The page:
The Sender Policy Framework (SPF) is an open standard specifying a technical method to prevent sender address forgery. More precisely, the current version of SPF — called SPFv1 or SPF Classic — protects the envelope sender address, which is used for the delivery of messages. See the box on the right for a quick explanation of the different types of sender addresses in e-mails.

Even more precisely, SPFv1 allows the owner of a domain to specify their mail sending policy, e.g. which mail servers they use to send mail from their domain. The technology requires two sides to play together: (1) the domain owner publishes this information in an SPF record in the domain's DNS zone, and when someone else's mail server receives a message claiming to come from that domain, then (2) the receiving server can check whether the message complies with the domain's stated policy. If, e.g., the message comes from an unknown server, it can be considered a fake.

DomainKeys Identified Mail (DKIM) lets an organization take responsibility for a message while it is in transit.

The organization is a handler of the message, either as its originator or as an intermediary. Their reputation is the basis for evaluating whether to trust the message for delivery. Technically DKIM provides a method for validating a domain name identity that is associated with a message through cryptographic authentication.

Now, we move on to creating a private Certificate Authority (CA). First, some explanation. The CA is used in SSL to verify the authenticity of a given certificate. The CA acts as a trusted third party who has authenticated the user of the signed certificate as being who they say. The certificate is signed by the CA, and if the client trusts the CA, it will trust your certificate. For use within your organization, a private CA will probably serve your needs. However, if you intend use your certificates for a public service, you should probably obtain a certificate from a known CA.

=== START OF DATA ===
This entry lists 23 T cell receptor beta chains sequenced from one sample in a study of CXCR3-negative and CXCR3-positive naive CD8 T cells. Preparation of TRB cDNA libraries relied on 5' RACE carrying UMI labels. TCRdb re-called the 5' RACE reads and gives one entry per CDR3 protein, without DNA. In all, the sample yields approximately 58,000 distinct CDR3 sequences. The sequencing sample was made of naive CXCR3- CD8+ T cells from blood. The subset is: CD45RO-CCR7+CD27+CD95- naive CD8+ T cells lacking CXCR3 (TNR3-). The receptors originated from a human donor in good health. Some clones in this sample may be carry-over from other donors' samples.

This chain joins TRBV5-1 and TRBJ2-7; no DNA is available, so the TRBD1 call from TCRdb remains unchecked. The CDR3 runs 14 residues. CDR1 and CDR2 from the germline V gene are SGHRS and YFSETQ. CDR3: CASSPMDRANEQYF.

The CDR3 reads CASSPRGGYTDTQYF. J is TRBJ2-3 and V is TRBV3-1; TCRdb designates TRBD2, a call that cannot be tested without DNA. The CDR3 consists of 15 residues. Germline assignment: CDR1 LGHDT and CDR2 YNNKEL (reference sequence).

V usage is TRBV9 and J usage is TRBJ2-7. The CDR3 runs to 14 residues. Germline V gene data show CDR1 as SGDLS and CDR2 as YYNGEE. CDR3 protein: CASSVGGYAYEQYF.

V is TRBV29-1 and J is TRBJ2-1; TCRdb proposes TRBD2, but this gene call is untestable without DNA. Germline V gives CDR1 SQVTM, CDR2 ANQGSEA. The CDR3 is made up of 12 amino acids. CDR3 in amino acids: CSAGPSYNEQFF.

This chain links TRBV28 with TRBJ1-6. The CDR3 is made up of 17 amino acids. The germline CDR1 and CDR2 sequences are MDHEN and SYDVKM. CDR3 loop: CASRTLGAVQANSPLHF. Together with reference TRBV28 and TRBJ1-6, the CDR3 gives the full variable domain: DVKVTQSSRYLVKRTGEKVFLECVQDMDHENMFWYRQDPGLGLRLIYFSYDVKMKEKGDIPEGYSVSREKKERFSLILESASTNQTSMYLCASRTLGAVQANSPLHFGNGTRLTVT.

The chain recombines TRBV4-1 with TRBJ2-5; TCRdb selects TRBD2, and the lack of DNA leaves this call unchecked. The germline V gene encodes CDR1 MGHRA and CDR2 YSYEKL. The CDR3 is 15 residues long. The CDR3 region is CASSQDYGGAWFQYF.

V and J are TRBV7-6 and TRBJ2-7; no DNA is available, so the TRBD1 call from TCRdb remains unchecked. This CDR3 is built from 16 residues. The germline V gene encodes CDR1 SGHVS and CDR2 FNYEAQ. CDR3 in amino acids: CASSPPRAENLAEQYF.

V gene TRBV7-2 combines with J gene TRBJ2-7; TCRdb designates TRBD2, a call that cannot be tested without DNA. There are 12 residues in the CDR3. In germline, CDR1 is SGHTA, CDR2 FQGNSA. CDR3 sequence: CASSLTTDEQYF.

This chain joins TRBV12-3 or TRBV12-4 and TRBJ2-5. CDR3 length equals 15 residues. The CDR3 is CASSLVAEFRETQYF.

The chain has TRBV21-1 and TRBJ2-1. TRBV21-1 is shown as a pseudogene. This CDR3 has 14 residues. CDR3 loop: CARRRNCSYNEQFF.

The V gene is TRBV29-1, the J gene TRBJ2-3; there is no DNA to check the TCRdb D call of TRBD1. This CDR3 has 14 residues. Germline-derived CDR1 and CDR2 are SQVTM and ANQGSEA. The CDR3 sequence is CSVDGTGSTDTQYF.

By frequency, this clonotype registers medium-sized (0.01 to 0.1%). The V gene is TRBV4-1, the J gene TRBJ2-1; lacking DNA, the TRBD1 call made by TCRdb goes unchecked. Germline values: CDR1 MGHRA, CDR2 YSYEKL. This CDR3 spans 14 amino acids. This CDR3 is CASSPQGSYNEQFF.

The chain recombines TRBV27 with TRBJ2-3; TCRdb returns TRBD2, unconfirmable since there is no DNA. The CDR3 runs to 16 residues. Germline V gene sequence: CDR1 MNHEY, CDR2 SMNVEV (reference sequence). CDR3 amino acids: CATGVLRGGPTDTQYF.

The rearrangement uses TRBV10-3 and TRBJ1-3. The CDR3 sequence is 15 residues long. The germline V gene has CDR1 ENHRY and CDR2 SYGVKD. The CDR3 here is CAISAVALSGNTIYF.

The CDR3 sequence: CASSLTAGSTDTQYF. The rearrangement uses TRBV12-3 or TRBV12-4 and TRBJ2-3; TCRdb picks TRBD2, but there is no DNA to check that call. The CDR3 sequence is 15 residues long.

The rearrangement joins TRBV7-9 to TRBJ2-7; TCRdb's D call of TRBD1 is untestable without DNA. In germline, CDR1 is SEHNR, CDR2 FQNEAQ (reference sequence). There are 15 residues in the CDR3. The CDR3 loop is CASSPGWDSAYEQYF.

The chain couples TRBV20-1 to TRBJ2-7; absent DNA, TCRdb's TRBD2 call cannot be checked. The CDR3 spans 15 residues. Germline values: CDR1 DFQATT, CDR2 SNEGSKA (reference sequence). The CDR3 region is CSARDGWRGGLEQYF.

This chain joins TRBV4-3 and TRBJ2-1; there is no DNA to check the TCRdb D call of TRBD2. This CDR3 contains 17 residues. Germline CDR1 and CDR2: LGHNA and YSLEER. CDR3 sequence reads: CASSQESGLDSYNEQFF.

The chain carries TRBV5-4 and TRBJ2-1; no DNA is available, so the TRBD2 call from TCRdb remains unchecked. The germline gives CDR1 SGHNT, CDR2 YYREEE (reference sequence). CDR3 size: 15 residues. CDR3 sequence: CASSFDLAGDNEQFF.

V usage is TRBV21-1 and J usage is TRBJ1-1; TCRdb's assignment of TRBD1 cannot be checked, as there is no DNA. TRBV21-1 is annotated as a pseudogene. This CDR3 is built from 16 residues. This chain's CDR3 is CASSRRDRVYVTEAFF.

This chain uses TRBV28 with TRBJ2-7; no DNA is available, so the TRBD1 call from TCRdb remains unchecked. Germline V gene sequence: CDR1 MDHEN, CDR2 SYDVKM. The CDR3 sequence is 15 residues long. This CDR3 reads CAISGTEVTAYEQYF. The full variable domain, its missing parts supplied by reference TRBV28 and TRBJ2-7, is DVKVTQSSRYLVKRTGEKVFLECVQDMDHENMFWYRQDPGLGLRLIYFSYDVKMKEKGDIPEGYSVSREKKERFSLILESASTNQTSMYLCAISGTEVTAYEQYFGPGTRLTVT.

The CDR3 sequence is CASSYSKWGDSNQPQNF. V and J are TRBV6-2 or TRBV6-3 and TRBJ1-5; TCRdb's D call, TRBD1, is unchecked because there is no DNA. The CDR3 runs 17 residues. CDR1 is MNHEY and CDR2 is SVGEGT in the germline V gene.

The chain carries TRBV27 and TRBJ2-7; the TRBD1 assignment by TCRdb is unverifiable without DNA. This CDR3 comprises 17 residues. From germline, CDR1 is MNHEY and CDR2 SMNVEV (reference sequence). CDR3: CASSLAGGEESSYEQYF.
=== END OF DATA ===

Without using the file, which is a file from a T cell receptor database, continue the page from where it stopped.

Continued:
"They know how fast you read because you have to click to turn the page," says Cindy Cohn, legal director at the nonprofit Electronic Frontier Foundation. "It knows if you skip to the end to read how it turns out."

...

Cohn says this kind of page-view tracking may seem innocuous, but if the company keeps the data long-term, the information could be subpoenaed to check someone's alibi, or as evidence in a lawsuit.

And it's not just what pages you read; it may also monitor where you read them. Kindles, iPads and other e-readers have geo-location abilities; using GPS or data from Wi-Fi and cell phone towers, it wouldn't be difficult for the devices to track their own locations in the physical world.

The latest version of the Tribler BitTorrent client (Win, Mac and Linux), released only a few minutes ago, is capable of all the above and many more things that could be described as quite revolutionary. The client combines a ‘zero-server’ approach with features such as instant video streaming, advanced spam control and personalized content channels, all bundled into a single application.

...